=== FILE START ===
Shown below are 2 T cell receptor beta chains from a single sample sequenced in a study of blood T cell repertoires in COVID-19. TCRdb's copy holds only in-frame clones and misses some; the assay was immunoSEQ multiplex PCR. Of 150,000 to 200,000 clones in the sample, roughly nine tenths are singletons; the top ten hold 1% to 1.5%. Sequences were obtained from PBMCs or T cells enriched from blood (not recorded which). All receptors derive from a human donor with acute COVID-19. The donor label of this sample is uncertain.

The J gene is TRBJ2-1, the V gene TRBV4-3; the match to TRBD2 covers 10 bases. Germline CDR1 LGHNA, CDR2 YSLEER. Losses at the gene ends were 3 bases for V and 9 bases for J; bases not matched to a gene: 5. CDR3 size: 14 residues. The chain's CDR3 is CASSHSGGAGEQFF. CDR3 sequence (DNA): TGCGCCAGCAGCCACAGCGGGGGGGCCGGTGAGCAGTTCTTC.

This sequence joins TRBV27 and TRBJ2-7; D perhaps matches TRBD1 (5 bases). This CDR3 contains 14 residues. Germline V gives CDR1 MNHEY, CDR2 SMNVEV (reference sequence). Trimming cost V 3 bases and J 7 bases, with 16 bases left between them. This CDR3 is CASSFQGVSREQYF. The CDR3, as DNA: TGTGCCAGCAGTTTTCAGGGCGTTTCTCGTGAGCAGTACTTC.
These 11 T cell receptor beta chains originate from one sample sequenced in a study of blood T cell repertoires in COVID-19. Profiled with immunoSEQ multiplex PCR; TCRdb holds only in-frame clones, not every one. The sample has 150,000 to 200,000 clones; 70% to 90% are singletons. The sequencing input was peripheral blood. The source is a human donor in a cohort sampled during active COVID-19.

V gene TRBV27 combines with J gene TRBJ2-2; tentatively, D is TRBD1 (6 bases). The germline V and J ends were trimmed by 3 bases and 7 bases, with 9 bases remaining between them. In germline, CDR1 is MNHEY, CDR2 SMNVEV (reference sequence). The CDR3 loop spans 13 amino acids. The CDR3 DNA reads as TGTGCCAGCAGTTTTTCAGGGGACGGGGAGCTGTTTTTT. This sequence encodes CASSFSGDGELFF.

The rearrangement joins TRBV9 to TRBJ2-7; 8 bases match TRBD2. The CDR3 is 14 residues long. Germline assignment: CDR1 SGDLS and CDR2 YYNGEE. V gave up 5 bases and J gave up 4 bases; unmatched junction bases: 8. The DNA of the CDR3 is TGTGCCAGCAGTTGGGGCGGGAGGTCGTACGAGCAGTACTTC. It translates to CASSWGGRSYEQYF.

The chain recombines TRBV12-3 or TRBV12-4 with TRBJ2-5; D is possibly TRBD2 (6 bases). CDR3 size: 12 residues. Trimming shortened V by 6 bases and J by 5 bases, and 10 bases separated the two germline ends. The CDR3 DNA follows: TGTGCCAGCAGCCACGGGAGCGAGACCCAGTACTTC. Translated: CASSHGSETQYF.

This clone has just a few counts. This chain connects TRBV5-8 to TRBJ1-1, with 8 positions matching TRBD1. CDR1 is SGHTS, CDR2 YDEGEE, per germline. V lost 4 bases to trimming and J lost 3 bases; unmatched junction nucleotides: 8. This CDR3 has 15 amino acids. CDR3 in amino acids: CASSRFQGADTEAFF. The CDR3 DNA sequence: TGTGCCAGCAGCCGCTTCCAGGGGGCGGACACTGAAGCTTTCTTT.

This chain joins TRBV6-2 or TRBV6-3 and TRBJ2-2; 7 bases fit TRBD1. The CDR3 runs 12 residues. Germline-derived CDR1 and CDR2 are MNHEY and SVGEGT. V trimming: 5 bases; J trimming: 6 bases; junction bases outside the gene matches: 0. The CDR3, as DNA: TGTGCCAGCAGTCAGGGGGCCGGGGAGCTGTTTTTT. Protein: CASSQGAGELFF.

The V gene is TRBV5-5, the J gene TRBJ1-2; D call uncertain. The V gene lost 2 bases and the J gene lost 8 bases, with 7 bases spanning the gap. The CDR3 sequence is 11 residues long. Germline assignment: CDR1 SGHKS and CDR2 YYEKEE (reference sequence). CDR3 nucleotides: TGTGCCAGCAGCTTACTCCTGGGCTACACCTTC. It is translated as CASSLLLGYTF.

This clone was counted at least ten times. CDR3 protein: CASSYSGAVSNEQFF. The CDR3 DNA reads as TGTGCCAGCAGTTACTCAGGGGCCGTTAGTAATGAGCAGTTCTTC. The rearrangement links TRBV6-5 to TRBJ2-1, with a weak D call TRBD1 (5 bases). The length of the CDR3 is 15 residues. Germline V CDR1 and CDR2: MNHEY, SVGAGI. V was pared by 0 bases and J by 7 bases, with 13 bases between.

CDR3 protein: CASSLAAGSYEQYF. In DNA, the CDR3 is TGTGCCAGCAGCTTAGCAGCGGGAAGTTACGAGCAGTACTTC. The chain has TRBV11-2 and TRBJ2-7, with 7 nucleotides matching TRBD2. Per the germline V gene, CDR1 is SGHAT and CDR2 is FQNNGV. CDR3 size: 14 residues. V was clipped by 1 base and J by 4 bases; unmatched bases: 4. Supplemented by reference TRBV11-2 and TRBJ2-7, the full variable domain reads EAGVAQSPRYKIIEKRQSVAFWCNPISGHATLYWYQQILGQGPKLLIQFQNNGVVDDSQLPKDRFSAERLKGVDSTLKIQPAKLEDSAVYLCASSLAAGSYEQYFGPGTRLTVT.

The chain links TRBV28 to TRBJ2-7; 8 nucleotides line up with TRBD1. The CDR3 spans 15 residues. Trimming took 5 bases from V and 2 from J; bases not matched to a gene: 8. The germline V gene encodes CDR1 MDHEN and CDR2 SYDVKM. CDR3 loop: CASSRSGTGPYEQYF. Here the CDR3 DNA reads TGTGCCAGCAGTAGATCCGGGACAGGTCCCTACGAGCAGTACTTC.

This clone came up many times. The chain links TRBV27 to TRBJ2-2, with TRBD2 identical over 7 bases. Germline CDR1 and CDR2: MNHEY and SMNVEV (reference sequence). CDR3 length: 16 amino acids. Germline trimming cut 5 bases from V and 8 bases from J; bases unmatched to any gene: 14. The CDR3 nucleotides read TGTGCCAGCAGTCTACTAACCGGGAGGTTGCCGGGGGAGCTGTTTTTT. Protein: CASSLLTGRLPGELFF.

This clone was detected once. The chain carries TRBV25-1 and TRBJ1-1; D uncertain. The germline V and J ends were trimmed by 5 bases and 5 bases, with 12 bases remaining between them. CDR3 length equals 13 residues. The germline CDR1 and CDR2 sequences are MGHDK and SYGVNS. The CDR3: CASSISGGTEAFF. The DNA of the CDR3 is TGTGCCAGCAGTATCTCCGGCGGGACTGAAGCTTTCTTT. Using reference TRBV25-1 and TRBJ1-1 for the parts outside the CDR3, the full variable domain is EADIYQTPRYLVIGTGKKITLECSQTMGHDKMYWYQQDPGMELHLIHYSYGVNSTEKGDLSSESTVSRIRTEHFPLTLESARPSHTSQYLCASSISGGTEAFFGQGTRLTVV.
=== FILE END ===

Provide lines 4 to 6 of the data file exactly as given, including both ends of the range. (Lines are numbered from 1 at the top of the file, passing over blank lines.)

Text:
These 11 T cell receptor beta chains originate from one sample sequenced in a study of blood T cell repertoires in COVID-19. Profiled with immunoSEQ multiplex PCR; TCRdb holds only in-frame clones, not every one. The sample has 150,000 to 200,000 clones; 70% to 90% are singletons. The sequencing input was peripheral blood. The source is a human donor in a cohort sampled during active COVID-19.

V gene TRBV27 combines with J gene TRBJ2-2; tentatively, D is TRBD1 (6 bases). The germline V and J ends were trimmed by 3 bases and 7 bases, with 9 bases remaining between them. In germline, CDR1 is MNHEY, CDR2 SMNVEV (reference sequence). The CDR3 loop spans 13 amino acids. The CDR3 DNA reads as TGTGCCAGCAGTTTTTCAGGGGACGGGGAGCTGTTTTTT. This sequence encodes CASSFSGDGELFF.

The rearrangement joins TRBV9 to TRBJ2-7; 8 bases match TRBD2. The CDR3 is 14 residues long. Germline assignment: CDR1 SGDLS and CDR2 YYNGEE. V gave up 5 bases and J gave up 4 bases; unmatched junction bases: 8. The DNA of the CDR3 is TGTGCCAGCAGTTGGGGCGGGAGGTCGTACGAGCAGTACTTC. It translates to CASSWGGRSYEQYF.